Thursday, August 14, 2008

Yagishiri Island

On July 29, we took the bus from Sapporo bound for the port city of Haboro on Hokkaido's north western coast. The 3-hour journey was through beautiful small farms and lush green forests, with hillsides to one side and the ocean on the other. At Haboro, we took the ferry to Yagishiri Island. We bought second class tickets for the one hour trip, not knowing that we would not have seats. My fellow passengers were sitting or lounging on the floor, so I too stretched out and took a nap!

On the ferry to Yagishiri

Disembarking at Yagishiri
Yagishiri is a small island in the Sea of japan, 25km to the west from Haboro. The island's area is 5.21 km² and its population is 315 people. (It was 379 in 2003.) The island is noted for its beauty, much of the island being covered with untouched forests, especially of the Japanese Yew.

We chose to stay at the Isono-ya Inn, a traditional Japanese style inn run by the Isono family, only a 20-minute walk from the ferry terminal. As usual, we were greeted by a line of slippers at the entrance, to be worn in the inn. This custom used to amuse me when I first went to Japan and stayed at traditional inns in Kyoto and Hokkaido, and also in Japanese homes.

Because it was late afternoon when we reached the island, we took a walk nearby before dinner. We saw a modern post office, a police station, a clinic, a small fire station, and a traditional museum, and most houses had beautiful gardens although there weren't too many people around. The few we saw appeared to be rather elderly. We saw two grocery stores, one or two eating places, a few more inns, and that seemed to complete the town.

Later, we sat down to a delicious Japanese dinner, consisting mainly of seafood dishes. The Japanese, with their love of tradition and beauty, serve the loveliest meals I have seen. They take their time over the meals, sitting on cushions at low tables. This particular meal had fish, crab, prawns and vegetable dishes along with rice.

After dinner, we went for another walk. Lights had come on at some houses, but they were absolutely quiet, typical of the peoples' respect for privacy and silence. A couple of cars passed us on the road. We were later told that most residents were fisherman and went to bed early because they had to get up early to go fishing.

The breakfast next morning was again served beautifully, seafood being the main item.

We later rented bicycles and entered the Yagishiri "Quasi" (whatever that means) National Park, to be greeted by tranquil views of green trees. This is virgin forest, and, because few visitors come to island, is undisturbed. As we cycled, we paused to take occasional detours, one to an area called Nightingale Valley. Unlike in other Hokkaido forests, this was safe to walk through because there were no bears. In fact, there were no deer or foxes either. As for domestic animals, cats seemed to be popular, with only two dogs, brought by the policeman and doctor to the island.

The forest bed and coast are covered all over with seasonal wild flowers. As Yagishiri is an intermediate stop for migratory birds, we were told that more than 100 kinds of wild birds come flying in spring and autumn. However, as in New Zealand, the forest was strangely still with only a few bird sounds.

A lovely wooden bridge in Nightingale Valley

As we emerged through the forest into an open area and a long, straight road. The sun shone brightly, the sky and the sea were the bluest blue, the weather was cool and all was tranquility. On either side was the only sheep form on the island. This sheep farm has an interesting story behind it. Because the fisherman in the island had little to do in the long winter months, the sheep farm was proposed as alternative employment in winter. However, the fisherman didn't take to sheep herding and the farm is now under private management. It appears to be prospering. The grass fed Suffolk lamb is said to be in big demand by chic restaurants in Tokyo.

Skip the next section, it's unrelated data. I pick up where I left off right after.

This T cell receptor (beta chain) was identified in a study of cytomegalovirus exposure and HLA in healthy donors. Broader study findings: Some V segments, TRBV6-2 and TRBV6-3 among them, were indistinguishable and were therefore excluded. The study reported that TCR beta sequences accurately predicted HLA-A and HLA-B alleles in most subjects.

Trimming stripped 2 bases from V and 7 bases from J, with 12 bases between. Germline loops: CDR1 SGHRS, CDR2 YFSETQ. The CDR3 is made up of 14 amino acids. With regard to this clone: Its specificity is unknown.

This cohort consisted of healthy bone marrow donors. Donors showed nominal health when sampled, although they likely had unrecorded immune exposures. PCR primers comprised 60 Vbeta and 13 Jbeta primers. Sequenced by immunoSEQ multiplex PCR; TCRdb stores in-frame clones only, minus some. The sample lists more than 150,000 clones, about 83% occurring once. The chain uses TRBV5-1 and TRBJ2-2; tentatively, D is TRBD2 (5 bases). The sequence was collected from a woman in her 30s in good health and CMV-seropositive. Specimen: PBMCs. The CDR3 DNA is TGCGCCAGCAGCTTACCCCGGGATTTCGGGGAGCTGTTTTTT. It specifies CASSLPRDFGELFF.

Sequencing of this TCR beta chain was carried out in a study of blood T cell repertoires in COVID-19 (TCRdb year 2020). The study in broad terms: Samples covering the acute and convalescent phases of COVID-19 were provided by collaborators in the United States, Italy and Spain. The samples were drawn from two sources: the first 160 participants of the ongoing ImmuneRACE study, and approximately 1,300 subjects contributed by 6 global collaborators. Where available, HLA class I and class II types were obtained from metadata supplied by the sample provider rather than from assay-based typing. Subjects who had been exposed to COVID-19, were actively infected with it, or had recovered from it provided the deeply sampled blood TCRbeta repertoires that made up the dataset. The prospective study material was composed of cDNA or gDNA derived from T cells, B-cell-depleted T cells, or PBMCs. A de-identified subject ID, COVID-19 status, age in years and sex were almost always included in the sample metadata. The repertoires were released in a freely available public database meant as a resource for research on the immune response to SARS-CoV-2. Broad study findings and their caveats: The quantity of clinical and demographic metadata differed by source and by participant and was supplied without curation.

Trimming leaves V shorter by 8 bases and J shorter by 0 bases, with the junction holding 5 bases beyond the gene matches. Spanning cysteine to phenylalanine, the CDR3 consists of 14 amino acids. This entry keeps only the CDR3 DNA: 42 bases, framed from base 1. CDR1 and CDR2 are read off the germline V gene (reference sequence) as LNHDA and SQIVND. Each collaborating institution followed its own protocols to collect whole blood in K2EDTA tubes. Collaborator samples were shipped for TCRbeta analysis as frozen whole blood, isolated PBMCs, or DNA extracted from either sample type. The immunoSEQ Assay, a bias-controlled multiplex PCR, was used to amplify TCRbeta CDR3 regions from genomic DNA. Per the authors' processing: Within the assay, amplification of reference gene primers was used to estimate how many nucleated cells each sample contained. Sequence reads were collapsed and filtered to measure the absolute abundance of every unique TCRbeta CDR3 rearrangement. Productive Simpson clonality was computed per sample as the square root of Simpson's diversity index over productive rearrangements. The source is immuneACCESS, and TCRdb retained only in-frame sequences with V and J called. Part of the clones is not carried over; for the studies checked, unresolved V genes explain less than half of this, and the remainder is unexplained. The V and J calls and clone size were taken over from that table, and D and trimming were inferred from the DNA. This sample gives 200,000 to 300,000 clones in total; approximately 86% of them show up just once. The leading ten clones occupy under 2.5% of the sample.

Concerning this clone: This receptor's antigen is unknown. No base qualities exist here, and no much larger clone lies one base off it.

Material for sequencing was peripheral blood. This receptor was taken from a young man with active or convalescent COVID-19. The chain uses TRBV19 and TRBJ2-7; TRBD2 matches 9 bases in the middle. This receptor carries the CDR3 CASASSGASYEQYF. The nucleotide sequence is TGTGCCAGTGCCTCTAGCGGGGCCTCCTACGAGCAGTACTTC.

A view of the sea in Yashigiri

As we cycled along the coast, the scenery took our breath away. The local people had added to the beauty by planting flowers not only in the front yards but also on common ground. Hydrangeas were the most popular variety.

We stopped for lunch at a tiny cafe run by Kazu, an interesting character. She is a graphic artist and used to work in Yokohama and later in Sapporo. On a visit to the island, she fell in love with it, bought a house, renovated it and moved in with her books and music CDs. Being the sole immigrant in a place where the population is dropping, the locals have welcomed her. The cafe is her living room. She doesn't advertise it but hopes a few people will drop by for a chat. We enjoyed a simple meal of pasta and curry with iced coffee while listening to Norah Jones and Miles Davis, and enjoying a chat with Kazu.
As we cycled along, we met this elderly lady who had donned a hat and with the help of a broom, some simple tools and a wheelbarrow, was cleaning up her neighborhood. She posed shyly for the photo, claiming she's too old. She must be at least 90.
More hydrangeas along the road
A kitchen garden, a feature of nearly every home
A ferry aproaching Yagishiri

The park at dusk
Sunset at Yagishiri

A word about Mr. Isono. He inherited the inn from his father and runs it with the help of his mother and wife, and a temporary assistant. He works tirelessly, both at the inn and in improving the livelihood of his neighbours. He's the city councillor for Yagishiri (the council is Harboro) and is also a naturalist and a fine photographer. One evening, he drove us to watch the sunset. On another night, he drove us to the highest point on the island to show us the spectacular starlit sky.

Waiting for the ferry

We spent three nights in Yagishiri and enjoyed it thoroughly. With luck, I might get a chance to return.

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